Saturday, 30 April 2011

Mansion of Mitsubishi Founder circa 1896

As part of the modernisation of Japan during the Meiji Period (1868-1912), foreign experts in the English language, science, engineering, architecture and military were employed to educate and contribute during this era of 'enlightened rule'. The industrial revolution was achieved by borrowing western technology and embracing free enterprise capitalism which led to ultimate control of manufacturing and economic prowess in Asia.

Iwasaki Yataro, of samurai and provincial farming ancestry was greatly influenced by the volatile political and economic times. He worked his way from a clerk and rose to a high position in the Tosa clan and was responsible for trading camphor oil and paper for ships, weapons and ammunition. His success as a shipping industrialist subsequently led him to establish the Mitsubishi Corporation.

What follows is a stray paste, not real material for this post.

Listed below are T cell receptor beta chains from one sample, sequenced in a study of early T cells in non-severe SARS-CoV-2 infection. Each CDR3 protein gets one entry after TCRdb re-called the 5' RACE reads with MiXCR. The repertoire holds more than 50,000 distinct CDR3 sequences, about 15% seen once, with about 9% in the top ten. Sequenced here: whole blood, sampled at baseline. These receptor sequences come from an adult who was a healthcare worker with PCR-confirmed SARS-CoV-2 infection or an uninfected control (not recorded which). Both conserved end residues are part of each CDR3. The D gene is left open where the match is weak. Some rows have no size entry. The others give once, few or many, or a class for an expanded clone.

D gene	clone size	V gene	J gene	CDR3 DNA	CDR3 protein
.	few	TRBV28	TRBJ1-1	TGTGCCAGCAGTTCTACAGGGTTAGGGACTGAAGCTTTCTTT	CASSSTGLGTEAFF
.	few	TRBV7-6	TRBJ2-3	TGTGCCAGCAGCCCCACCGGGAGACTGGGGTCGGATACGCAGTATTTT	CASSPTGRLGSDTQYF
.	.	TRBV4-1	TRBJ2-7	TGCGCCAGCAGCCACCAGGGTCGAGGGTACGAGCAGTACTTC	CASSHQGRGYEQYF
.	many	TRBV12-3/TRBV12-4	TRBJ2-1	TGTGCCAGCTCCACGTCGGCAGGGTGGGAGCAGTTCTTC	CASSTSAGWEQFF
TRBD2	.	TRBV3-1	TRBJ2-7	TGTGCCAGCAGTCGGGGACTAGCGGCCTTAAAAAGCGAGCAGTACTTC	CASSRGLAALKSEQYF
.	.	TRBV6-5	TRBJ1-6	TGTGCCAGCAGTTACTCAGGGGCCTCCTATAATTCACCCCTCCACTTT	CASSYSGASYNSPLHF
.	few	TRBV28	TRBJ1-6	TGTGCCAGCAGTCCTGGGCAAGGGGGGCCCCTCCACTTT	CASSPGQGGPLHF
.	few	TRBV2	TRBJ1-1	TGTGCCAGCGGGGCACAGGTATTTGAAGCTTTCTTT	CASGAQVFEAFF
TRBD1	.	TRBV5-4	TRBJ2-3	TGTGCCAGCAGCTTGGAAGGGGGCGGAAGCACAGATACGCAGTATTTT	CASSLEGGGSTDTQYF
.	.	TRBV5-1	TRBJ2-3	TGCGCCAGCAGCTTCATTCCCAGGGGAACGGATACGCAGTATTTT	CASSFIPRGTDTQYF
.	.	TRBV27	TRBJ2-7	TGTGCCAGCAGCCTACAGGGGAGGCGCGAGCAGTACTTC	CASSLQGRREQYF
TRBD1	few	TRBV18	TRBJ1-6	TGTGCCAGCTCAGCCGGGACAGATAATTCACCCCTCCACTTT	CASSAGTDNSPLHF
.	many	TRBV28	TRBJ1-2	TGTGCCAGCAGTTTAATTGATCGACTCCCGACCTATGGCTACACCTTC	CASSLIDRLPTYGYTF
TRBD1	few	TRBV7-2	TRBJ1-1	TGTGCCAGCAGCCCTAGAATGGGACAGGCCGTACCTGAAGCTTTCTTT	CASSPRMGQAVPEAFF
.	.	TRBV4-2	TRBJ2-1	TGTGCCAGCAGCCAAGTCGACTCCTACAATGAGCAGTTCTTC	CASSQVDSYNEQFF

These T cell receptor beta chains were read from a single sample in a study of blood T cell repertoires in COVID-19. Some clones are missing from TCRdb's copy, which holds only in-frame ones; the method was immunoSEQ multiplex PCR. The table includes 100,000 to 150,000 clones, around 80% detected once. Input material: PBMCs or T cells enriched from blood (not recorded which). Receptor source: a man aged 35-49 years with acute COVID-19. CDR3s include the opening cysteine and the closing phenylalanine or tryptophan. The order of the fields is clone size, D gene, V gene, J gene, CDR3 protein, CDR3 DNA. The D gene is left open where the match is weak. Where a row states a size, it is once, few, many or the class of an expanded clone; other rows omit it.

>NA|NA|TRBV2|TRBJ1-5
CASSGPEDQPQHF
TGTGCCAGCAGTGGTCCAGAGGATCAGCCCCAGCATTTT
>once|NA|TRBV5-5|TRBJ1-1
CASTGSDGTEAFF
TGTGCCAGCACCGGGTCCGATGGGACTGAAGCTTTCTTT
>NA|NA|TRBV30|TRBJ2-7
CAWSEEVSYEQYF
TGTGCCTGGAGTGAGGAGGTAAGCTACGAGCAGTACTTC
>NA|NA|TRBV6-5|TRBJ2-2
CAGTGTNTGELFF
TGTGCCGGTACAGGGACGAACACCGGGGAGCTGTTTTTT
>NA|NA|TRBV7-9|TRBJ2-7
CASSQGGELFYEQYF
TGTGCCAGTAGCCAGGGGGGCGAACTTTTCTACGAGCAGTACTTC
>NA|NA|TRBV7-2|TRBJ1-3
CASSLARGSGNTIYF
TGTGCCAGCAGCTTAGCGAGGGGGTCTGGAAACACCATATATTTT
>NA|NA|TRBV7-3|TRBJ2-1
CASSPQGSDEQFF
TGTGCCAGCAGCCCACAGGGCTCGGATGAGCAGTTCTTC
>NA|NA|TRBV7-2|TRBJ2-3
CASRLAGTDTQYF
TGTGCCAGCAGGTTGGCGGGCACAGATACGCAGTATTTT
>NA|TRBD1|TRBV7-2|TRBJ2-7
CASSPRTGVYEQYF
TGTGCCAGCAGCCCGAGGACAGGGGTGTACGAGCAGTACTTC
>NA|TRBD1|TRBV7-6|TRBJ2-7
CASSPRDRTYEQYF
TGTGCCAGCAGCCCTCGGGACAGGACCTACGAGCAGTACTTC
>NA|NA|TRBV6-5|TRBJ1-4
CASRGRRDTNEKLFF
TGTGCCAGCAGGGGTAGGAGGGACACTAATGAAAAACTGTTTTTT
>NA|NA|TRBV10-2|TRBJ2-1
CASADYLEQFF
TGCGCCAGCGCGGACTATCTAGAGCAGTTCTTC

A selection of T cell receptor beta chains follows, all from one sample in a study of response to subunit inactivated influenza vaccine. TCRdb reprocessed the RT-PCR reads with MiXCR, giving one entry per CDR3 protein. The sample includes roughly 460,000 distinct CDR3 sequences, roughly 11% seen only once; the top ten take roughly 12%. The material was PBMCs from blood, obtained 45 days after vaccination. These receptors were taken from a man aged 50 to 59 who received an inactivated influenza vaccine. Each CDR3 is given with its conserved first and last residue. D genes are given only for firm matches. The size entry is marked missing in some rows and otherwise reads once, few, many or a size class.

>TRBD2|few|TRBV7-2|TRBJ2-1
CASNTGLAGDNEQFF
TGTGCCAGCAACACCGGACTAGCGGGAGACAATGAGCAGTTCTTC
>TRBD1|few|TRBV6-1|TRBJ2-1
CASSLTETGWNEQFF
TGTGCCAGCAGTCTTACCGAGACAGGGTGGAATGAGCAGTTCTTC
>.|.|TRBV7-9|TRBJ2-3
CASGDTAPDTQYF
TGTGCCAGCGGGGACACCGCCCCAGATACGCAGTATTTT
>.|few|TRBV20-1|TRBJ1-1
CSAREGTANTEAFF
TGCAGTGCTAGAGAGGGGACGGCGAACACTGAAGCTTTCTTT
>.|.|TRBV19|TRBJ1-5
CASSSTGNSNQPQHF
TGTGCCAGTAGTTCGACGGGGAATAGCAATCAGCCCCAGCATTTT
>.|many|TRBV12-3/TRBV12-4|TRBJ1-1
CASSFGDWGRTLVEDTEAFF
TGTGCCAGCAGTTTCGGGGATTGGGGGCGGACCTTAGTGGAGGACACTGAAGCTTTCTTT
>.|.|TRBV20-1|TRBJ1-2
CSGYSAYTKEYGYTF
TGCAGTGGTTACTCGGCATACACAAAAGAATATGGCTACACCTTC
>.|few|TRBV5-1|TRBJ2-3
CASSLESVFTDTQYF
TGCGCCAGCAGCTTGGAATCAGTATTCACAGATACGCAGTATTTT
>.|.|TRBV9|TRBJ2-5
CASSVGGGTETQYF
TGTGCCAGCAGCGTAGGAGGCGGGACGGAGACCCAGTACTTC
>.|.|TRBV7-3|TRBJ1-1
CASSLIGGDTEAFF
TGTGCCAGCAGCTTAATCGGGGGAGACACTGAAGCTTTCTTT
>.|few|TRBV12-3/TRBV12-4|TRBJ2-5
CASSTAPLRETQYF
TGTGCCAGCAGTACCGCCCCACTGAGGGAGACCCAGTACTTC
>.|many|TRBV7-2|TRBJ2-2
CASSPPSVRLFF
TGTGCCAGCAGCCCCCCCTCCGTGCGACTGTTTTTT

Kyu Iwasaki-tei or Old Iwasaki Mansion, designed by British architect Josiah Conder, marked the dawn of modern architecture in Japan. This European building was built in British Renaissance style with Jacobean-influenced interiors as well as Moorish motifs.

The Mitsubishi logo was derived from the Iwasaki family crest of three-stacked rhombuses and the three-leaf crest of Tosa Clan. The well-known emblem represents a ship's propeller.

Photography in the house was not allowed. This photo sourced online shows Jacobean-style interior embellishments.

The Japanese-style building, the living quarters of the Iwasaki family, was integrated with the Western-style building.

The Billiards Hall, separate from the main building, was built in the style of a Swiss chalet, entirely made of wood.

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